Woven Power: Ritual Textiles of Sarawak and West Kalimantan.
Just three years after the publication in 2013 of Heribert Amann's Textiles from Borneo, this exhibition catalogue is another, ostensibly very similar, book-both are large size (Super Royal 4to--or roughly 34 x 26 cm), glossy, coffee table editions and they both are by authors show-casing their private collections, accumulated over a number of years. This, however, is where the similarities end. (1)
In 2013 I referred to Amann's "stunningly beautiful book," and accorded the "highest praise" for its "minimalist" and "elegant" overall concept and layout. (2) One cannot fault Kreifeldt's concept as such, but, compared to Amann's, it seems pedestrian, dull and uninspired. This is apparent at first glance when comparing the striking graphics of Amann's dust jacket with the visually puny stick figures of Kreifeldt's cover.
Comparing the quality of the collections yields a similar result. I judged Amann's to be an "eclectic" collection, including a good half dozen of exceptional textiles: the Mualang skirt cloth featured on the cover is a marvel of aesthetic elegance and restraint and, to give just one more example, the magnificent "mythical tiger" pua cloth which was featured in the Fowler museum exhibition of 1996 (both these textiles are now in the Yale University Art Gallery collection). (3) Nor does Amann shy away from including examples that are of mainly ethnographic interest, such as his groupings of jackets, loincloths, pua belantan and kain buri, all of which make an important visual contribution to Iban textile history. Kreifeldt's collection, by contrast, is of good, neat and tidy quality pieces, but lacking highlights that leave one breathless.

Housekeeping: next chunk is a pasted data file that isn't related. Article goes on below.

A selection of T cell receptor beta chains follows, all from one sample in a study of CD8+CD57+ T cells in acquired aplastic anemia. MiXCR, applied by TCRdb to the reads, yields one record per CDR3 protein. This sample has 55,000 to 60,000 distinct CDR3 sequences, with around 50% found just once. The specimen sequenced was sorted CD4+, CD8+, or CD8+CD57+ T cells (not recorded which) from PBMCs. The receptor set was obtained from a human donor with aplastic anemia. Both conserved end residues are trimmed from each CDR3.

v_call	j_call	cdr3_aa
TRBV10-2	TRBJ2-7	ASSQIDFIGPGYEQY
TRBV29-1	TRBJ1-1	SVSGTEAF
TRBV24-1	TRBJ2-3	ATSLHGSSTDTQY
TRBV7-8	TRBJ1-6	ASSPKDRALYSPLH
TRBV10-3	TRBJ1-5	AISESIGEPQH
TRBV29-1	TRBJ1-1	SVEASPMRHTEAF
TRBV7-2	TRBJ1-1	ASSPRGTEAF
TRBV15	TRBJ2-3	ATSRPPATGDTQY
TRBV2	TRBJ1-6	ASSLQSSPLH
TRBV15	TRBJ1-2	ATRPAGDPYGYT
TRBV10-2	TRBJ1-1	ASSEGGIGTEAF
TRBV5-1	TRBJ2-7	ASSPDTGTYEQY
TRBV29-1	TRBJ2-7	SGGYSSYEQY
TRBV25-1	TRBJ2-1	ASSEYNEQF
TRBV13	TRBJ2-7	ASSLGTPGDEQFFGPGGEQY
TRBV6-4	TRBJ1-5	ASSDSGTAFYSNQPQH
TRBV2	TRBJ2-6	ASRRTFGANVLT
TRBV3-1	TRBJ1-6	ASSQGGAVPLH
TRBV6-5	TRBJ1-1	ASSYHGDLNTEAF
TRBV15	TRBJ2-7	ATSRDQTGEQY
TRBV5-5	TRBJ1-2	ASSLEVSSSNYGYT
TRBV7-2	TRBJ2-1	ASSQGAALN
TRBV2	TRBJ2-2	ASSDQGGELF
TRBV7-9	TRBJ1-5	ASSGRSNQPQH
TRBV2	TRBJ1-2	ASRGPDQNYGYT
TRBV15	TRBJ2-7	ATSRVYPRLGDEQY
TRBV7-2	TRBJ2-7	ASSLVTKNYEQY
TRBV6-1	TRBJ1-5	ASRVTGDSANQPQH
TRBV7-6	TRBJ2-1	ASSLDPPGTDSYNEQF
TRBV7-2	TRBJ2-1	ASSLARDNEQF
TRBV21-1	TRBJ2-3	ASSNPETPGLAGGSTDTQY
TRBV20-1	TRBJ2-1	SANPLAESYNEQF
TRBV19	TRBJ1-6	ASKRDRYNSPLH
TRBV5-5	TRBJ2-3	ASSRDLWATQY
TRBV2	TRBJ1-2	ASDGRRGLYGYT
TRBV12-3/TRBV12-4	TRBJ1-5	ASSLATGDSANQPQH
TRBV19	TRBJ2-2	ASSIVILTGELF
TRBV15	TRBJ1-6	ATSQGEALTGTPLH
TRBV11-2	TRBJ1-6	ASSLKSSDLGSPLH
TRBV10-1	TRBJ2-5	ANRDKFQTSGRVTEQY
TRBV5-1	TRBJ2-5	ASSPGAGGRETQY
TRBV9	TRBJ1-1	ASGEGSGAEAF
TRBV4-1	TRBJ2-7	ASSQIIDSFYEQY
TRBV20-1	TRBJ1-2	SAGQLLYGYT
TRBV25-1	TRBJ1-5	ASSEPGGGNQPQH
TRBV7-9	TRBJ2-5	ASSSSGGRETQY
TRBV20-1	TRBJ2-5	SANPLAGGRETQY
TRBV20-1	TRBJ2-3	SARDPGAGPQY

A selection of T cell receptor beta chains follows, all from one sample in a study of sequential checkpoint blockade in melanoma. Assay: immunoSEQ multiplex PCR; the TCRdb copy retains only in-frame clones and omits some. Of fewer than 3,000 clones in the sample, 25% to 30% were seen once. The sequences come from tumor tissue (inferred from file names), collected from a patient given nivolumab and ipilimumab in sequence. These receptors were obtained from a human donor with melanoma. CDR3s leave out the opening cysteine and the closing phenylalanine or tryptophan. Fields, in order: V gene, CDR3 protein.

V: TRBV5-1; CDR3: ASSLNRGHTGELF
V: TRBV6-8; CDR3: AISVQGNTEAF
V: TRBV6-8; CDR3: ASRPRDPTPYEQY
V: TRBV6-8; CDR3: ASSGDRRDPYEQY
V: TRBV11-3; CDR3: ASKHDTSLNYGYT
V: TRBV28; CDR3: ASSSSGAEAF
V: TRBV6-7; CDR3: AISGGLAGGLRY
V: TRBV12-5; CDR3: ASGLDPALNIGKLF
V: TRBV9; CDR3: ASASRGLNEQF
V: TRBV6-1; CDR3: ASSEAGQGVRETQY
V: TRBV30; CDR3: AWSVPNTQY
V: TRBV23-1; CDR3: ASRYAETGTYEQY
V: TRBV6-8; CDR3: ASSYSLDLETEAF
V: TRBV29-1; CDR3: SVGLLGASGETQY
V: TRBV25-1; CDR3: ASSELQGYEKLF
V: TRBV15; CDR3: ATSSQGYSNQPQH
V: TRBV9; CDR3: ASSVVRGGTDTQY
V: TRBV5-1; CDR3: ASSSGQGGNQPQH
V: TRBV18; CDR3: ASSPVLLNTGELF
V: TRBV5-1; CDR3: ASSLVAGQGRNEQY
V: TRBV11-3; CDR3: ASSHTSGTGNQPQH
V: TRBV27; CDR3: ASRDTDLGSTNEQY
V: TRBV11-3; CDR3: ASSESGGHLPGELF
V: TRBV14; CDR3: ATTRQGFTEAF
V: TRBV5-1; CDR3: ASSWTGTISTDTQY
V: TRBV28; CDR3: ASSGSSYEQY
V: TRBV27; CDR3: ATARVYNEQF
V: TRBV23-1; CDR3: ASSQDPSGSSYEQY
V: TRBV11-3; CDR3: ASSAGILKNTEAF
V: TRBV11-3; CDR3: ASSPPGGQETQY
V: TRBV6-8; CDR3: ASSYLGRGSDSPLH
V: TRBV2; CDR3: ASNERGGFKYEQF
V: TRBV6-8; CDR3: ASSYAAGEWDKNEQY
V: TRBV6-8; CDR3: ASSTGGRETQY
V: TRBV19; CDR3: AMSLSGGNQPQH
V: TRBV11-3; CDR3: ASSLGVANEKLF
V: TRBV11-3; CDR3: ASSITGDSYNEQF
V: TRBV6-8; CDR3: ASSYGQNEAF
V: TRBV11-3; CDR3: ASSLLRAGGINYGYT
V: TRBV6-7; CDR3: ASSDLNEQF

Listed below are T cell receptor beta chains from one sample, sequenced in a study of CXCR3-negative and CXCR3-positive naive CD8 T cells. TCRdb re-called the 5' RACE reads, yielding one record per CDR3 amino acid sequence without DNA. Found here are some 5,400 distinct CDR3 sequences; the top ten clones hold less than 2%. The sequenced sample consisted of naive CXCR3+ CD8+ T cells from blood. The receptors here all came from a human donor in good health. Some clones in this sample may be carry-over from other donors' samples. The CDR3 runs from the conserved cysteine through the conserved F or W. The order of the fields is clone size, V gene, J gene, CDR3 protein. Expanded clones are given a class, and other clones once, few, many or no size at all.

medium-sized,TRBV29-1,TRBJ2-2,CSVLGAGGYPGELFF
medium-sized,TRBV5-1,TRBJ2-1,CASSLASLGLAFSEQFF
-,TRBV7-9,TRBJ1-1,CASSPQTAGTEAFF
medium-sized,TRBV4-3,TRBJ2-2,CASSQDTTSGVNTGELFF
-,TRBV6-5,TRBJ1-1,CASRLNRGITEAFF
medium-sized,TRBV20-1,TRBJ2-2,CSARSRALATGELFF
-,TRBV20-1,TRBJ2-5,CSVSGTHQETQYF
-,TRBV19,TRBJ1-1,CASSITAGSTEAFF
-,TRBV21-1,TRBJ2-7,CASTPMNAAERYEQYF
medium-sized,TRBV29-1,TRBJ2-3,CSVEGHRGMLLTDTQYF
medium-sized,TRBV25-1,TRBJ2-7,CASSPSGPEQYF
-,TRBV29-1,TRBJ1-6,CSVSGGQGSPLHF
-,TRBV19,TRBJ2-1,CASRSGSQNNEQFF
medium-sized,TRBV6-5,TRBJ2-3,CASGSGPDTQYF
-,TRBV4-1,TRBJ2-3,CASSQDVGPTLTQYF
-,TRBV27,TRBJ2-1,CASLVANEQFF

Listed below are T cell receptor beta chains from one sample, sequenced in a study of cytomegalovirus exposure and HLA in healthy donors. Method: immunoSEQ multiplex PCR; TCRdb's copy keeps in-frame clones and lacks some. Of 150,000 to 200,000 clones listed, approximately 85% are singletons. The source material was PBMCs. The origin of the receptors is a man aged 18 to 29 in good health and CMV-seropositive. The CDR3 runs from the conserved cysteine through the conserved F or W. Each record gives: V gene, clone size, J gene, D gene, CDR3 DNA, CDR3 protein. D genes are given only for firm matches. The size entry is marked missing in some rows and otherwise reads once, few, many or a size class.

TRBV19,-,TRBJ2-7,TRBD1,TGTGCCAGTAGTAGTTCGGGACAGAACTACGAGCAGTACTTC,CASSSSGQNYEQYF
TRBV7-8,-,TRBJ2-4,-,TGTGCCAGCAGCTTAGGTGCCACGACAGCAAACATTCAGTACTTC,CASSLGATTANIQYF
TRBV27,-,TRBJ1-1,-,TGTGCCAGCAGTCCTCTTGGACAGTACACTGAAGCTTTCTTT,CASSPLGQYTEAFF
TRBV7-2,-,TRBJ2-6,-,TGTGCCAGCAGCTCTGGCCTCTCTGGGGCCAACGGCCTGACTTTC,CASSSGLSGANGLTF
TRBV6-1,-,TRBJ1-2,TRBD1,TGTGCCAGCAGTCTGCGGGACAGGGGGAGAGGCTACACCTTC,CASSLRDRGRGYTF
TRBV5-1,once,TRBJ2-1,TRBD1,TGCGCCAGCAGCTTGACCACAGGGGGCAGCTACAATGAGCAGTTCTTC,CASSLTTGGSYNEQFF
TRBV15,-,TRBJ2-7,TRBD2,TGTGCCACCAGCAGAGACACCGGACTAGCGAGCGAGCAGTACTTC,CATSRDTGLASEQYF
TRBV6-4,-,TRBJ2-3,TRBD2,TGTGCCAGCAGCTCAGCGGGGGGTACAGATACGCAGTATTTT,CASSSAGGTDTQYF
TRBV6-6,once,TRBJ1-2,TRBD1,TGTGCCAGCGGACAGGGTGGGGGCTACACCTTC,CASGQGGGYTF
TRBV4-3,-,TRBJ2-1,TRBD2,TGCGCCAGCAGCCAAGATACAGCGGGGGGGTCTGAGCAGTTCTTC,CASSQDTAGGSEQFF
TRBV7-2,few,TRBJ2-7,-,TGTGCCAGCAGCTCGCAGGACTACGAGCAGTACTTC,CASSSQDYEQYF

And what of the collectors? Amann gives a heart-felt account of travelling upriver by longboat and staying in Iban longhouses on remote Katibas tributaries, which evidently made a deep impression on him and informed his passion for Iban textiles. Kreifeldt has no such tales to tell. When I met him for lunch at the Hilton hotel in Kuching in 2005, it emerged he had not visited any Iban areas and had not even been to Kapit (easily accessible by express boat), and that he had no intention of doing so in the future.
The most important difference between these two books, however, concerns the information provided about the textiles on view. Amann's chosen style, again, is minimalist. Captions to each textile are placed unobtrusively, providing only basic data to each cloth, and letting the textiles speak for themselves. For additional information Amann gives way to the textile curator and the conservator at the Rautenstrauch-Joest Museum, Cologne.